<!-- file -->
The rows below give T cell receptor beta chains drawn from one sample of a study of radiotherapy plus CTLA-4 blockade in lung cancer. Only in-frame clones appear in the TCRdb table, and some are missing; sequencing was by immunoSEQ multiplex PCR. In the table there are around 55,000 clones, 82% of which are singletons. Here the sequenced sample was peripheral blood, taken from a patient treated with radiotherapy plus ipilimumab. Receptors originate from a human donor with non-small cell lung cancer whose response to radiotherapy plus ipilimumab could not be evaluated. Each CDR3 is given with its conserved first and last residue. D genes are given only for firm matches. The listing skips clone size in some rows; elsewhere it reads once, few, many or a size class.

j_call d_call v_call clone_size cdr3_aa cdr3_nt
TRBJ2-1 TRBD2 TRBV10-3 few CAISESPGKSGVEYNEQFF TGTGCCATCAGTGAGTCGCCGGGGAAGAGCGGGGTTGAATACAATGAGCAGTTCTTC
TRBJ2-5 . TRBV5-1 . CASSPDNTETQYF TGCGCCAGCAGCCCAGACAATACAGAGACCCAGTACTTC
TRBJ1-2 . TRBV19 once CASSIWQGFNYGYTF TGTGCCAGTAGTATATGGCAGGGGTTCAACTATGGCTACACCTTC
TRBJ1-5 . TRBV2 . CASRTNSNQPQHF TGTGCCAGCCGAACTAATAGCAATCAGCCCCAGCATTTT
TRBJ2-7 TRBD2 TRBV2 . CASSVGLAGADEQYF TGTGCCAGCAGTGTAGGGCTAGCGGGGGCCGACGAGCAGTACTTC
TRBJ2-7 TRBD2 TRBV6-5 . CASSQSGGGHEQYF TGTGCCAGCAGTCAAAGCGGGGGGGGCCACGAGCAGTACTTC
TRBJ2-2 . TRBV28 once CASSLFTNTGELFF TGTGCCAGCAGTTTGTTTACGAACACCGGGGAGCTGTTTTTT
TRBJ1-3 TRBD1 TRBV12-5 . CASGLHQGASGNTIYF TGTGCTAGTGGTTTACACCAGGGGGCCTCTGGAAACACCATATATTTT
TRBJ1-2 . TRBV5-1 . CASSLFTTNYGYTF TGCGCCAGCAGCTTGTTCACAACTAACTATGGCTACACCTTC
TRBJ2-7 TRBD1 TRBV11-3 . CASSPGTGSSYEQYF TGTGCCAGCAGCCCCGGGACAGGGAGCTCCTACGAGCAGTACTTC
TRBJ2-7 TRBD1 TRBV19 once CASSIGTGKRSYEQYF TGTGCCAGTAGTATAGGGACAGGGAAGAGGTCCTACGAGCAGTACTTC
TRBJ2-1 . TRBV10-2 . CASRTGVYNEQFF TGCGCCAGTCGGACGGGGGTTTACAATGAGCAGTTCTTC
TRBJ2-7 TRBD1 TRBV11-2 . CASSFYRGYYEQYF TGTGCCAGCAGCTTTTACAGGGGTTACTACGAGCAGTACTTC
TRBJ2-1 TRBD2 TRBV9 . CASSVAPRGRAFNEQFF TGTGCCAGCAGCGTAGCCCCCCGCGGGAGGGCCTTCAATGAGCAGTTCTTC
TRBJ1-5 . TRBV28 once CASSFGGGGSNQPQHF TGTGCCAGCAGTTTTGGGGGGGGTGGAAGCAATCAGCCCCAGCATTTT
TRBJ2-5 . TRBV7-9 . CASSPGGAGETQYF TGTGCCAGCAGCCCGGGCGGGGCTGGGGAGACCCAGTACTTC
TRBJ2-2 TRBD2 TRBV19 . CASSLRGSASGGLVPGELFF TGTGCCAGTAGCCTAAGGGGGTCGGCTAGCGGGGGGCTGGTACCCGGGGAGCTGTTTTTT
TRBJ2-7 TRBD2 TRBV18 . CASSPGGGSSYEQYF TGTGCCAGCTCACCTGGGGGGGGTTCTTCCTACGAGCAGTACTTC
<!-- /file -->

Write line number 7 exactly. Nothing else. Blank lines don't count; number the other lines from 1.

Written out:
TRBJ2-7 TRBD2 TRBV2 . CASSVGLAGADEQYF TGTGCCAGCAGTGTAGGGCTAGCGGGGGCCGACGAGCAGTACTTC